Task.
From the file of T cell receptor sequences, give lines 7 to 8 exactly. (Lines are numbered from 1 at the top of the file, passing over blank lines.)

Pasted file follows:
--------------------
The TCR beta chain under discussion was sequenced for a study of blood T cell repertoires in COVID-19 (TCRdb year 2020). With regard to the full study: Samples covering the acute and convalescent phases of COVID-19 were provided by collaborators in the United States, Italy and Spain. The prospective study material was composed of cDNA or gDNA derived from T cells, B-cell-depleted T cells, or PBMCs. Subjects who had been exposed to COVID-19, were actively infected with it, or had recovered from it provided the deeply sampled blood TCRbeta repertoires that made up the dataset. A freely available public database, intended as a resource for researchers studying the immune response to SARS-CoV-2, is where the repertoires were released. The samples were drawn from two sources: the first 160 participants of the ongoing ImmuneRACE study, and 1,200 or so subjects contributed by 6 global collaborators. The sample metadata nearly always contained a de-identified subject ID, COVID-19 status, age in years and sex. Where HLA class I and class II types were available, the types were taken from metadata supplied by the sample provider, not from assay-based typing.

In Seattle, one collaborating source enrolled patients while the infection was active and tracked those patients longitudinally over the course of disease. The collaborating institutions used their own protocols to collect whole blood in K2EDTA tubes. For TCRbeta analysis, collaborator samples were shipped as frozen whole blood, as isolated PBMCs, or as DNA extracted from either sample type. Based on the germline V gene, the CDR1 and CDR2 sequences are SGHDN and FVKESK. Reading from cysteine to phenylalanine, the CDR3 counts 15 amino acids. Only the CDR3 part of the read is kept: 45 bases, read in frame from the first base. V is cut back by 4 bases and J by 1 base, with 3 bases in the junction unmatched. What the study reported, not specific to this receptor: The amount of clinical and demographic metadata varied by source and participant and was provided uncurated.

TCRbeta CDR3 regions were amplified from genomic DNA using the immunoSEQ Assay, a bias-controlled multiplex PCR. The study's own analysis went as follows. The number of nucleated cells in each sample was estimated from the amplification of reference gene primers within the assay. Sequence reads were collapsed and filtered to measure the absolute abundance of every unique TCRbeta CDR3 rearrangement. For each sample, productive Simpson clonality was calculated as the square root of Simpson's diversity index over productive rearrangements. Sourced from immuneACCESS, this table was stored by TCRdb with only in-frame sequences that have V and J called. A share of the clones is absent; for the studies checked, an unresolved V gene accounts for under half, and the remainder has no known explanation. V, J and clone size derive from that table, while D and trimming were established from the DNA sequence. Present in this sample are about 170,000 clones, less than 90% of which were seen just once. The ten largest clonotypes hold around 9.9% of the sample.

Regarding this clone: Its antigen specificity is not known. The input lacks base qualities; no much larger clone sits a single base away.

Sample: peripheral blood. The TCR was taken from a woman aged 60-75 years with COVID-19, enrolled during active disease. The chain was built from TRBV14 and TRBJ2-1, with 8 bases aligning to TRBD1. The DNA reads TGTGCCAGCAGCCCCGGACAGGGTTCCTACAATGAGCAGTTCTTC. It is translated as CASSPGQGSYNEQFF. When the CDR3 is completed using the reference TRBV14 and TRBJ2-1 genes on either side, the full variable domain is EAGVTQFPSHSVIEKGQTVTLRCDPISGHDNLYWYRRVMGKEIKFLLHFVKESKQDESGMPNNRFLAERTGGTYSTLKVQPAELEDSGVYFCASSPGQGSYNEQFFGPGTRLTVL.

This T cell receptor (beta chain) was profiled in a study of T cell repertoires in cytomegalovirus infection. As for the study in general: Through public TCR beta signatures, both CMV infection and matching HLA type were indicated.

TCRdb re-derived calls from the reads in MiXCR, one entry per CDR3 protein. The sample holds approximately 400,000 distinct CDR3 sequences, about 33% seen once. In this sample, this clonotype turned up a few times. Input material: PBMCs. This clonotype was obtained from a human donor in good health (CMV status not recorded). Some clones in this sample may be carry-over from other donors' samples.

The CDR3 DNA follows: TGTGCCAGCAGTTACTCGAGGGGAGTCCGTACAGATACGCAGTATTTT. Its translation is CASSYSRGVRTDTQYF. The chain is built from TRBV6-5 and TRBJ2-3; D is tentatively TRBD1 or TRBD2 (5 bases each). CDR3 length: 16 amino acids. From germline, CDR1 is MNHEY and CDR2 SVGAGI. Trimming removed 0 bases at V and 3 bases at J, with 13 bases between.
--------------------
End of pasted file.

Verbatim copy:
TCRdb re-derived calls from the reads in MiXCR, one entry per CDR3 protein. The sample holds approximately 400,000 distinct CDR3 sequences, about 33% seen once. In this sample, this clonotype turned up a few times. Input material: PBMCs. This clonotype was obtained from a human donor in good health (CMV status not recorded). Some clones in this sample may be carry-over from other donors' samples.

The CDR3 DNA follows: TGTGCCAGCAGTTACTCGAGGGGAGTCCGTACAGATACGCAGTATTTT. Its translation is CASSYSRGVRTDTQYF. The chain is built from TRBV6-5 and TRBJ2-3; D is tentatively TRBD1 or TRBD2 (5 bases each). CDR3 length: 16 amino acids. From germline, CDR1 is MNHEY and CDR2 SVGAGI. Trimming removed 0 bases at V and 3 bases at J, with 13 bases between.